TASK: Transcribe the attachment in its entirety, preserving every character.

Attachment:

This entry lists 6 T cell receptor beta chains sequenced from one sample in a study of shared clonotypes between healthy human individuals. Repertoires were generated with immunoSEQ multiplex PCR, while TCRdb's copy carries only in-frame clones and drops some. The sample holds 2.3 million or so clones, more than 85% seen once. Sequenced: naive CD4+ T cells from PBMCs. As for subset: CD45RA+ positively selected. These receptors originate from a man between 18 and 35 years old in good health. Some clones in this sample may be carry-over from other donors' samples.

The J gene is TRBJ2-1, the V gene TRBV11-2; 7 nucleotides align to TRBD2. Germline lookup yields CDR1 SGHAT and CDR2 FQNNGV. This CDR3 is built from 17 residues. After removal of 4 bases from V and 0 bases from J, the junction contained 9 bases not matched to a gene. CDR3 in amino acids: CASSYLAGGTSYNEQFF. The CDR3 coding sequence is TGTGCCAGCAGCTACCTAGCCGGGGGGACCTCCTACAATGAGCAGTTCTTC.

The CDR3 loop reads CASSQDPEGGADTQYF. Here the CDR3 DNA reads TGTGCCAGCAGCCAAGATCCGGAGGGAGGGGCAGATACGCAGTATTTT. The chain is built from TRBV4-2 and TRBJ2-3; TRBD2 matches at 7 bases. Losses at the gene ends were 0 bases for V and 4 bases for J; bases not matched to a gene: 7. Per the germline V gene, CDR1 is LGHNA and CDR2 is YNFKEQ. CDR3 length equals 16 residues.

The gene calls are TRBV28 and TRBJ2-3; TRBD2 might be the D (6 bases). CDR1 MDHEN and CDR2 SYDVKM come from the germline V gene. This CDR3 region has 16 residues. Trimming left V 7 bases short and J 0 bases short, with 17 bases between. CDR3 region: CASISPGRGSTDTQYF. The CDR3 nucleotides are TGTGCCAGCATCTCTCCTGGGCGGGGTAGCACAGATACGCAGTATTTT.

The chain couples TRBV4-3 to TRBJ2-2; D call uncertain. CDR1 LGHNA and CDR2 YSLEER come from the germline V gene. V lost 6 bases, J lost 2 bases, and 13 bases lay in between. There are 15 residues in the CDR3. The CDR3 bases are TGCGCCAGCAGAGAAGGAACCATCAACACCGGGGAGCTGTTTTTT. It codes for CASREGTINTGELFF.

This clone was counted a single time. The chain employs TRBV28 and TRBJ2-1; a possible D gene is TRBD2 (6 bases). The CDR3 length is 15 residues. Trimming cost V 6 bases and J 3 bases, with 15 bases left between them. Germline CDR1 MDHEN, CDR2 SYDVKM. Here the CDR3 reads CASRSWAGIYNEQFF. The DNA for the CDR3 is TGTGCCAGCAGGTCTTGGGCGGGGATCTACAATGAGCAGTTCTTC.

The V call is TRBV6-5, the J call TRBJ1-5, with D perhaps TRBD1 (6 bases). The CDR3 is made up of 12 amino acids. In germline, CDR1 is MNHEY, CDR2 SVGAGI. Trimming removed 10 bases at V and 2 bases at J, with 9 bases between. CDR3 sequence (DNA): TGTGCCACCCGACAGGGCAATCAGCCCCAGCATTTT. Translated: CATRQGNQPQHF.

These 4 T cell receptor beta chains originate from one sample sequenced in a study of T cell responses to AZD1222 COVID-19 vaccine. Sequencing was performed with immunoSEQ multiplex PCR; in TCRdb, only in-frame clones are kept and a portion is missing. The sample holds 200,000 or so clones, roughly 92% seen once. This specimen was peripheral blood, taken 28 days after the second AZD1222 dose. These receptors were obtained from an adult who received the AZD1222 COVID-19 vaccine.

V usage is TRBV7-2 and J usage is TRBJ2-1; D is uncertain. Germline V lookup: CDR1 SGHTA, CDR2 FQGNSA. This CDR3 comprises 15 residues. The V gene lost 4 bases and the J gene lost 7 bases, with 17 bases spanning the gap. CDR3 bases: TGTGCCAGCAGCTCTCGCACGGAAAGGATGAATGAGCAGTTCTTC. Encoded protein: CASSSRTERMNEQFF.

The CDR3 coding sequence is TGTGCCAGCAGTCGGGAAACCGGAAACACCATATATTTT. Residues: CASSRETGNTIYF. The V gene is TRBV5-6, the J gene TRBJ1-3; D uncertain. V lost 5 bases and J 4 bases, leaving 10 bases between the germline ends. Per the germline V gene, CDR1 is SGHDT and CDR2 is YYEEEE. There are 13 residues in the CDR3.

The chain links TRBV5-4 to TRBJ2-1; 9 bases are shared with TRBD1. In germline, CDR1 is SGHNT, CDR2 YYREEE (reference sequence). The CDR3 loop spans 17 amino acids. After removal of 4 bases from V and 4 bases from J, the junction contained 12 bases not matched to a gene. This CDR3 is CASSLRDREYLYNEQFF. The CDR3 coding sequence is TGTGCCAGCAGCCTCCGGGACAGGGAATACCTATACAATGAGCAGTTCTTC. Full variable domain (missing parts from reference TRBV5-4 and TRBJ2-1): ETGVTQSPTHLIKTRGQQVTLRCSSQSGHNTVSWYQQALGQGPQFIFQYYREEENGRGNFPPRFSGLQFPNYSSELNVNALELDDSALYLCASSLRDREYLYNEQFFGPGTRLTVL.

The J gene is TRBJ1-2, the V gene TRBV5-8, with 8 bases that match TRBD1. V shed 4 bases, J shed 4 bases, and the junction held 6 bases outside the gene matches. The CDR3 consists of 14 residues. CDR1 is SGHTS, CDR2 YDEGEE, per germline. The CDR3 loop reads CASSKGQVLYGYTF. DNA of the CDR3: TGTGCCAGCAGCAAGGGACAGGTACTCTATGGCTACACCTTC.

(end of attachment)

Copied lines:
This entry lists 6 T cell receptor beta chains sequenced from one sample in a study of shared clonotypes between healthy human individuals. Repertoires were generated with immunoSEQ multiplex PCR, while TCRdb's copy carries only in-frame clones and drops some. The sample holds 2.3 million or so clones, more than 85% seen once. Sequenced: naive CD4+ T cells from PBMCs. As for subset: CD45RA+ positively selected. These receptors originate from a man between 18 and 35 years old in good health. Some clones in this sample may be carry-over from other donors' samples.

The J gene is TRBJ2-1, the V gene TRBV11-2; 7 nucleotides align to TRBD2. Germline lookup yields CDR1 SGHAT and CDR2 FQNNGV. This CDR3 is built from 17 residues. After removal of 4 bases from V and 0 bases from J, the junction contained 9 bases not matched to a gene. CDR3 in amino acids: CASSYLAGGTSYNEQFF. The CDR3 coding sequence is TGTGCCAGCAGCTACCTAGCCGGGGGGACCTCCTACAATGAGCAGTTCTTC.

The CDR3 loop reads CASSQDPEGGADTQYF. Here the CDR3 DNA reads TGTGCCAGCAGCCAAGATCCGGAGGGAGGGGCAGATACGCAGTATTTT. The chain is built from TRBV4-2 and TRBJ2-3; TRBD2 matches at 7 bases. Losses at the gene ends were 0 bases for V and 4 bases for J; bases not matched to a gene: 7. Per the germline V gene, CDR1 is LGHNA and CDR2 is YNFKEQ. CDR3 length equals 16 residues.

The gene calls are TRBV28 and TRBJ2-3; TRBD2 might be the D (6 bases). CDR1 MDHEN and CDR2 SYDVKM come from the germline V gene. This CDR3 region has 16 residues. Trimming left V 7 bases short and J 0 bases short, with 17 bases between. CDR3 region: CASISPGRGSTDTQYF. The CDR3 nucleotides are TGTGCCAGCATCTCTCCTGGGCGGGGTAGCACAGATACGCAGTATTTT.

The chain couples TRBV4-3 to TRBJ2-2; D call uncertain. CDR1 LGHNA and CDR2 YSLEER come from the germline V gene. V lost 6 bases, J lost 2 bases, and 13 bases lay in between. There are 15 residues in the CDR3. The CDR3 bases are TGCGCCAGCAGAGAAGGAACCATCAACACCGGGGAGCTGTTTTTT. It codes for CASREGTINTGELFF.

This clone was counted a single time. The chain employs TRBV28 and TRBJ2-1; a possible D gene is TRBD2 (6 bases). The CDR3 length is 15 residues. Trimming cost V 6 bases and J 3 bases, with 15 bases left between them. Germline CDR1 MDHEN, CDR2 SYDVKM. Here the CDR3 reads CASRSWAGIYNEQFF. The DNA for the CDR3 is TGTGCCAGCAGGTCTTGGGCGGGGATCTACAATGAGCAGTTCTTC.

The V call is TRBV6-5, the J call TRBJ1-5, with D perhaps TRBD1 (6 bases). The CDR3 is made up of 12 amino acids. In germline, CDR1 is MNHEY, CDR2 SVGAGI. Trimming removed 10 bases at V and 2 bases at J, with 9 bases between. CDR3 sequence (DNA): TGTGCCACCCGACAGGGCAATCAGCCCCAGCATTTT. Translated: CATRQGNQPQHF.

These 4 T cell receptor beta chains originate from one sample sequenced in a study of T cell responses to AZD1222 COVID-19 vaccine. Sequencing was performed with immunoSEQ multiplex PCR; in TCRdb, only in-frame clones are kept and a portion is missing. The sample holds 200,000 or so clones, roughly 92% seen once. This specimen was peripheral blood, taken 28 days after the second AZD1222 dose. These receptors were obtained from an adult who received the AZD1222 COVID-19 vaccine.

V usage is TRBV7-2 and J usage is TRBJ2-1; D is uncertain. Germline V lookup: CDR1 SGHTA, CDR2 FQGNSA. This CDR3 comprises 15 residues. The V gene lost 4 bases and the J gene lost 7 bases, with 17 bases spanning the gap. CDR3 bases: TGTGCCAGCAGCTCTCGCACGGAAAGGATGAATGAGCAGTTCTTC. Encoded protein: CASSSRTERMNEQFF.

The CDR3 coding sequence is TGTGCCAGCAGTCGGGAAACCGGAAACACCATATATTTT. Residues: CASSRETGNTIYF. The V gene is TRBV5-6, the J gene TRBJ1-3; D uncertain. V lost 5 bases and J 4 bases, leaving 10 bases between the germline ends. Per the germline V gene, CDR1 is SGHDT and CDR2 is YYEEEE. There are 13 residues in the CDR3.

The chain links TRBV5-4 to TRBJ2-1; 9 bases are shared with TRBD1. In germline, CDR1 is SGHNT, CDR2 YYREEE (reference sequence). The CDR3 loop spans 17 amino acids. After removal of 4 bases from V and 4 bases from J, the junction contained 12 bases not matched to a gene. This CDR3 is CASSLRDREYLYNEQFF. The CDR3 coding sequence is TGTGCCAGCAGCCTCCGGGACAGGGAATACCTATACAATGAGCAGTTCTTC. Full variable domain (missing parts from reference TRBV5-4 and TRBJ2-1): ETGVTQSPTHLIKTRGQQVTLRCSSQSGHNTVSWYQQALGQGPQFIFQYYREEENGRGNFPPRFSGLQFPNYSSELNVNALELDDSALYLCASSLRDREYLYNEQFFGPGTRLTVL.

The J gene is TRBJ1-2, the V gene TRBV5-8, with 8 bases that match TRBD1. V shed 4 bases, J shed 4 bases, and the junction held 6 bases outside the gene matches. The CDR3 consists of 14 residues. CDR1 is SGHTS, CDR2 YDEGEE, per germline. The CDR3 loop reads CASSKGQVLYGYTF. DNA of the CDR3: TGTGCCAGCAGCAAGGGACAGGTACTCTATGGCTACACCTTC.